Acta Palaeontologica Polonica

Non-destructive analysis of pathological belemnite rostra by micro-CT techniques

René Hoffmann, Kevin Stevens, Marie-Claire Picollier, Jörg Mutterlose, and Christian Klug

Acta Palaeontologica Polonica 65 (1), 2020: 11-27 doi:

Previously, palaeopathological features of fossil hardparts were often difficult to interpret because it was impossible to decipher their internal structure without destroying the specimens. We applied high-resolution computedtomo graphy (CT) to document such internal structures. This enabled us to describe a variety of pathologies of Jurassic and Cretaceous belemnite rostra. The examined rostra have been assigned to the taxa ?Acrocoelites sp., Belemnello camax spp., Belemnitella sp., Duvalia emerici, Goniocamax sp., Gonioteuthis spp., Hibolithes jaculoides, Neoclavibelus subclavatus, and Pseudobelus sp. The studied pathologies comprise rostra with two apices, bulges, pearls, broken juvenile rostra, highly porous rostra with abnormal growth increments, blunt-rostra, rostra with callus- like structures, and bent- or knee-shaped rostra. In one rostrum the apex has been turned towards the anterior (alveolus) during ontogeny. Additionally, computed-tomography data were used to document diagenetic alterations of the rostra such as silification, sedimentary infill, pyrite formation. Specimens can also be tested for the presence or absence of internal elements (septa, siphuncle) and surface features. Palaeoecological studies clearly benefit from the application of computed-tomography to gain high resolution images of otherwise invisible internal features of extinct organisms, as demonstrated herein.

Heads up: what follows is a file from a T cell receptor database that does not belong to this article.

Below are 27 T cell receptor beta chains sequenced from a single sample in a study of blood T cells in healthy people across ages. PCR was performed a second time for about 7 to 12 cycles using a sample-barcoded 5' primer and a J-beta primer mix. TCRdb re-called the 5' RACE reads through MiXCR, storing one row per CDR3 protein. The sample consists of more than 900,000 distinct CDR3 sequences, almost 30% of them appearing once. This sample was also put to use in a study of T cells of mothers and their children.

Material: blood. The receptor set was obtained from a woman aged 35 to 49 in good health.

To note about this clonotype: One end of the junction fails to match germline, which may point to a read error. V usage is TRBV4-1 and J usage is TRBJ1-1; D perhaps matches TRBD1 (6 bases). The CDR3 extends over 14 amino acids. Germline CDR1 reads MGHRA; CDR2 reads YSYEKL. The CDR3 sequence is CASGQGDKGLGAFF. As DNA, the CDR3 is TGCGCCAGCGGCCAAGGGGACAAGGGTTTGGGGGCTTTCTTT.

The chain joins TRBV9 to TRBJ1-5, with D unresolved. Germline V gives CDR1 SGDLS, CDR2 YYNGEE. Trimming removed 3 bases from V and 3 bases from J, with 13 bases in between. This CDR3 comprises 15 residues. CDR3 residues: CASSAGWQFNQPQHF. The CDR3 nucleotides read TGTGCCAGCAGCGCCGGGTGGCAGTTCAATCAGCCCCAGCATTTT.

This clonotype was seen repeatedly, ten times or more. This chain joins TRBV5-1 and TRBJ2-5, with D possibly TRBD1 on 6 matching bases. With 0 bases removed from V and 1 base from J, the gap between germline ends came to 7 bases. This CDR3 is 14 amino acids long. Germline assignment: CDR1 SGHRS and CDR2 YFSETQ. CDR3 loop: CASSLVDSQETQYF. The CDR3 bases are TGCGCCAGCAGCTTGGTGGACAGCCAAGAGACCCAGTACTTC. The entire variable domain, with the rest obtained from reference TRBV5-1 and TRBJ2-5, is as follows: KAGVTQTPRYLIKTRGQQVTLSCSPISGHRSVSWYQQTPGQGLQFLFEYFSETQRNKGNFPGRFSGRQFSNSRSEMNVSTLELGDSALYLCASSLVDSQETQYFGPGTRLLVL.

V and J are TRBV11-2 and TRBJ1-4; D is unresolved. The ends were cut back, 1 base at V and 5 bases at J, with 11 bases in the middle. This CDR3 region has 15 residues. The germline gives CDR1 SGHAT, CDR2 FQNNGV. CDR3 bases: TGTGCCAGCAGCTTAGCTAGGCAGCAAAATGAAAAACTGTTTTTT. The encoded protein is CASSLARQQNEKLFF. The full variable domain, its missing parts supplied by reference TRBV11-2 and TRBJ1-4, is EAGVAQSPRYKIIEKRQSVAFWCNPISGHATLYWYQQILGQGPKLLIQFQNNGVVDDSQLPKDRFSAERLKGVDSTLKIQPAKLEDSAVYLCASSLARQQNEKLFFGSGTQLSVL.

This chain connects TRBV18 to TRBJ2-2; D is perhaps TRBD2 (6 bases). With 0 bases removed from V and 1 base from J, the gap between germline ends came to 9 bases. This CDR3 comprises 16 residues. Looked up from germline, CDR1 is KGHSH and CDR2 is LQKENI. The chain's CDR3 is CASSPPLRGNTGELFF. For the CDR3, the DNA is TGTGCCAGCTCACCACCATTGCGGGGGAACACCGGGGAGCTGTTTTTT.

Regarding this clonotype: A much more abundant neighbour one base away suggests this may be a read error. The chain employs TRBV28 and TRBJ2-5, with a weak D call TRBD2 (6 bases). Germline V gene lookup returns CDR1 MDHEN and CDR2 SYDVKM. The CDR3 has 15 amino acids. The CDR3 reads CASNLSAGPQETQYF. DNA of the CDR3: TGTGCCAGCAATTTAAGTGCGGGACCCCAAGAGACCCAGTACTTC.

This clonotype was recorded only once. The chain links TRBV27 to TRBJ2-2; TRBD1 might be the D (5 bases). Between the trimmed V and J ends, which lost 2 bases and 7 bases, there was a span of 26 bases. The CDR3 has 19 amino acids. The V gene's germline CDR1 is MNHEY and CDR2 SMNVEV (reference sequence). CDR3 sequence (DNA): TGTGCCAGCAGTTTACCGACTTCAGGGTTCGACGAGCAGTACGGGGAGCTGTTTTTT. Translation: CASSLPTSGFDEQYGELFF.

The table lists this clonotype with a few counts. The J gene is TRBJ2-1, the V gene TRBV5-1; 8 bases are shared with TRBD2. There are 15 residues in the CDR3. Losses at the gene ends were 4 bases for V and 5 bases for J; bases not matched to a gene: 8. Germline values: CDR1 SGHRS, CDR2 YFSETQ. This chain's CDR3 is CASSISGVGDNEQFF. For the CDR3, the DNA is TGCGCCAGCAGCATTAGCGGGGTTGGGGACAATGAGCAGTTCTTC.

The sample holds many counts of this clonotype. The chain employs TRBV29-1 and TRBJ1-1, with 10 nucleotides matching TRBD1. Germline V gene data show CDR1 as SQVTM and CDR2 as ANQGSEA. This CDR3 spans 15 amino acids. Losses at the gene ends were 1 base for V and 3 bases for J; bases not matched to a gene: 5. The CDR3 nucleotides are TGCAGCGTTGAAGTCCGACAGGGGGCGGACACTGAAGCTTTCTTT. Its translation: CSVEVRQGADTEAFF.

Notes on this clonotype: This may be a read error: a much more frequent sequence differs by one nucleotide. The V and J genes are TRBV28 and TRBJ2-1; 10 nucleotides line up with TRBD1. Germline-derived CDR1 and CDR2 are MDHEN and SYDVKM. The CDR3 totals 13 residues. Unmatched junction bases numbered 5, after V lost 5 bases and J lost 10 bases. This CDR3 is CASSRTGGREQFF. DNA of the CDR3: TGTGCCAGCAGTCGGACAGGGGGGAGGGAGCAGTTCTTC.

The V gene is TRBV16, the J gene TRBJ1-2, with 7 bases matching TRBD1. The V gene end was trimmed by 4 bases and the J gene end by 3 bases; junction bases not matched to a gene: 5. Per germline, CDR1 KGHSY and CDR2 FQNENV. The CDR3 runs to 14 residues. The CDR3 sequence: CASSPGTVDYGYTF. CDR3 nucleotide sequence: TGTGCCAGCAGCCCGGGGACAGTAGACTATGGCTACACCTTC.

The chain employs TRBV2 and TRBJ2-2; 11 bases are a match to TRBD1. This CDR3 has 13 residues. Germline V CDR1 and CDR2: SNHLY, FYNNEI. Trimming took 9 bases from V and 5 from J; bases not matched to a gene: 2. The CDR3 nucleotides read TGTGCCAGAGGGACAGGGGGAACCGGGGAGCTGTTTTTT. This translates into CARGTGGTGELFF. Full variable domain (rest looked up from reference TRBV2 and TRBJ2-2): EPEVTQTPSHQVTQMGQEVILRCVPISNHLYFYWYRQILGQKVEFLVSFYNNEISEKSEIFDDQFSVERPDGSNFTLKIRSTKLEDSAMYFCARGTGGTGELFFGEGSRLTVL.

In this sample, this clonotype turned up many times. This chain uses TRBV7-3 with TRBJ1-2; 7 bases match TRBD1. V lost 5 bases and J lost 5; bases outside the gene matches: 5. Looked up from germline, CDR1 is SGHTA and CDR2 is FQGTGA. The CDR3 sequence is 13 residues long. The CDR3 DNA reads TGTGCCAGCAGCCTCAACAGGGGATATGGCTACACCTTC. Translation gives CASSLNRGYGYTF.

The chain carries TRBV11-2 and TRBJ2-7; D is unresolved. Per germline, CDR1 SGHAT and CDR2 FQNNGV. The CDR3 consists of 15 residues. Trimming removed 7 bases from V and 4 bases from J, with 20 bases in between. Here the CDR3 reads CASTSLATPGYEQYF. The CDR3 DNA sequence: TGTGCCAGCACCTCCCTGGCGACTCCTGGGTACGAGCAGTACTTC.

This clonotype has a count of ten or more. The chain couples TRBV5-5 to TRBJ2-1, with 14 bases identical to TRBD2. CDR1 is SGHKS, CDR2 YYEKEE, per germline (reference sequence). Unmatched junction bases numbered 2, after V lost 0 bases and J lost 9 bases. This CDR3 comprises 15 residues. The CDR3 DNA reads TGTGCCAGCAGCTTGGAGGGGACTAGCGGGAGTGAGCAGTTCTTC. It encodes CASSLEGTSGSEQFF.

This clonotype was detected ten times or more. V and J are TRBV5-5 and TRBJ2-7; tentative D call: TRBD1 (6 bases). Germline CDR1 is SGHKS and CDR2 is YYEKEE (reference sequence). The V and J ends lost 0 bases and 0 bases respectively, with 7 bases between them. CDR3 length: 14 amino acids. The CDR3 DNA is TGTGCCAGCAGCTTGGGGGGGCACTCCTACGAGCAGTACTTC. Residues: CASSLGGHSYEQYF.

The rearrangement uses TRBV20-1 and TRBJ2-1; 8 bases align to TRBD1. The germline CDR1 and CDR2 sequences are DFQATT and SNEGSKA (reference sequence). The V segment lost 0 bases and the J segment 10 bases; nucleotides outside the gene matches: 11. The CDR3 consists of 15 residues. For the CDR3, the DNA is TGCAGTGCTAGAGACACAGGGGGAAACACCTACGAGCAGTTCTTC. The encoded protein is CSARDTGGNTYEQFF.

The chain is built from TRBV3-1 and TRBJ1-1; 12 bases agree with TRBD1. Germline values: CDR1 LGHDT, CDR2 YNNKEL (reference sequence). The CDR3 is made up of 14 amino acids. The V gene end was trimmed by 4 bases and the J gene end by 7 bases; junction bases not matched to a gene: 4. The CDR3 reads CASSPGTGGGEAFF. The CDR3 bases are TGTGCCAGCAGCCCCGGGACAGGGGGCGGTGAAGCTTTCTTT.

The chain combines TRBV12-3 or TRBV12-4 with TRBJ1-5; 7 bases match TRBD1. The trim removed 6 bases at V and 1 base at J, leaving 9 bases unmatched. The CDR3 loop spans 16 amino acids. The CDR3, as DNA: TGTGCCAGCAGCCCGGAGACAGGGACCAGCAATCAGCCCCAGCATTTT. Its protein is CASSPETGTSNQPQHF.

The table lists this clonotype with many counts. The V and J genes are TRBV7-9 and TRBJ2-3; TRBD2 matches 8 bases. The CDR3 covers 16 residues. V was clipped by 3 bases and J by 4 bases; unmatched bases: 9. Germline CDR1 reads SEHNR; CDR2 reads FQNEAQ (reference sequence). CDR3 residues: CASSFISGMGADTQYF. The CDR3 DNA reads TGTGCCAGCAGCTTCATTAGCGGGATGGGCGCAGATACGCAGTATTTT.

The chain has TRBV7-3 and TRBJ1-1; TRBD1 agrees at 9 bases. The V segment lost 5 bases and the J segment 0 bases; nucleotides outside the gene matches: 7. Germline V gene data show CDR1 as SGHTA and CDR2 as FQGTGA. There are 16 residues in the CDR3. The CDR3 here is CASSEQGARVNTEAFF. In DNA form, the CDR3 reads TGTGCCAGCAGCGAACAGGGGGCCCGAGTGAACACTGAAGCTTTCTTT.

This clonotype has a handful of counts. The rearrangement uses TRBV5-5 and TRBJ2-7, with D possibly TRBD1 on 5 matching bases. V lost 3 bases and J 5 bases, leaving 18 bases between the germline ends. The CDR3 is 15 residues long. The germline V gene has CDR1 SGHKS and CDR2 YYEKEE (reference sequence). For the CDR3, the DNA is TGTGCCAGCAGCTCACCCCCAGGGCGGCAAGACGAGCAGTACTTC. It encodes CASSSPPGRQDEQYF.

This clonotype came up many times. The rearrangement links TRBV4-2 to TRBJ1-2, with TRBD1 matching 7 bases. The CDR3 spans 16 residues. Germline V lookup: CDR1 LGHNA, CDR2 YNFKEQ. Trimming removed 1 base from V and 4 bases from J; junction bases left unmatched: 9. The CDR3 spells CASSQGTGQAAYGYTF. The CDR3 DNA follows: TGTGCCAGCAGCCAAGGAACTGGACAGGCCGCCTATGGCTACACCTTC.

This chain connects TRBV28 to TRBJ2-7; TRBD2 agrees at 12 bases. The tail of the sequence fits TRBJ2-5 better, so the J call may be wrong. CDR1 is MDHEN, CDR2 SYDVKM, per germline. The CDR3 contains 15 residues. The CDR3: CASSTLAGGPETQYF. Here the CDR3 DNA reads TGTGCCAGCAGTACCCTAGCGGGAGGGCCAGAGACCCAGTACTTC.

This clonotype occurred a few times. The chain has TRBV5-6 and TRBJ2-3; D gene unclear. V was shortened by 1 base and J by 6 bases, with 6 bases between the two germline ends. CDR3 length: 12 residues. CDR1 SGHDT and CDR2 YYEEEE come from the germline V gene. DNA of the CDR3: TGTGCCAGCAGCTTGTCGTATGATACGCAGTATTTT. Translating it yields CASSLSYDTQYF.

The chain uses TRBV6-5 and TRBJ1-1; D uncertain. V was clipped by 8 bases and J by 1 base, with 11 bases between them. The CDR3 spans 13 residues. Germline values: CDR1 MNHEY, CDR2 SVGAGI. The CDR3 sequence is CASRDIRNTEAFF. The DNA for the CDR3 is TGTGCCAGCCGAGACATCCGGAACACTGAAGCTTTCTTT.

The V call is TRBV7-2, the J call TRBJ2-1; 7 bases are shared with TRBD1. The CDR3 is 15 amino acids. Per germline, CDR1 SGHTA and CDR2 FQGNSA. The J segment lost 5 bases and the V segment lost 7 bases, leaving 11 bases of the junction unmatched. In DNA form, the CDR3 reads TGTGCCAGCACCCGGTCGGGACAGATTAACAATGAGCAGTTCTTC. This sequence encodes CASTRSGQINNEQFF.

Key words: Cephalopoda, Belemnitida, palaeopathology, rostra, micro computed-tomography, diagenesis, Jurassic, Cretaceous, Germany.

René Hoffmann [], Kevin Stevens [], and Jörg Mutterlose [], Institut für Geologie, Mineralogie und Geophysik, Ruhr-Universität Bochum, Universitätsstr. 150, 44801 Bochum, Germany. Marie-Claire Picollier [], La Vitonie, 24160 St. Pantaly d’Excideuil, France. Christian Klug [], Paläontologisches Institut und Museum, Universität Zürich, Karl-Schmid-Strasse 4, CH-8006 Zürich, Switzerland.

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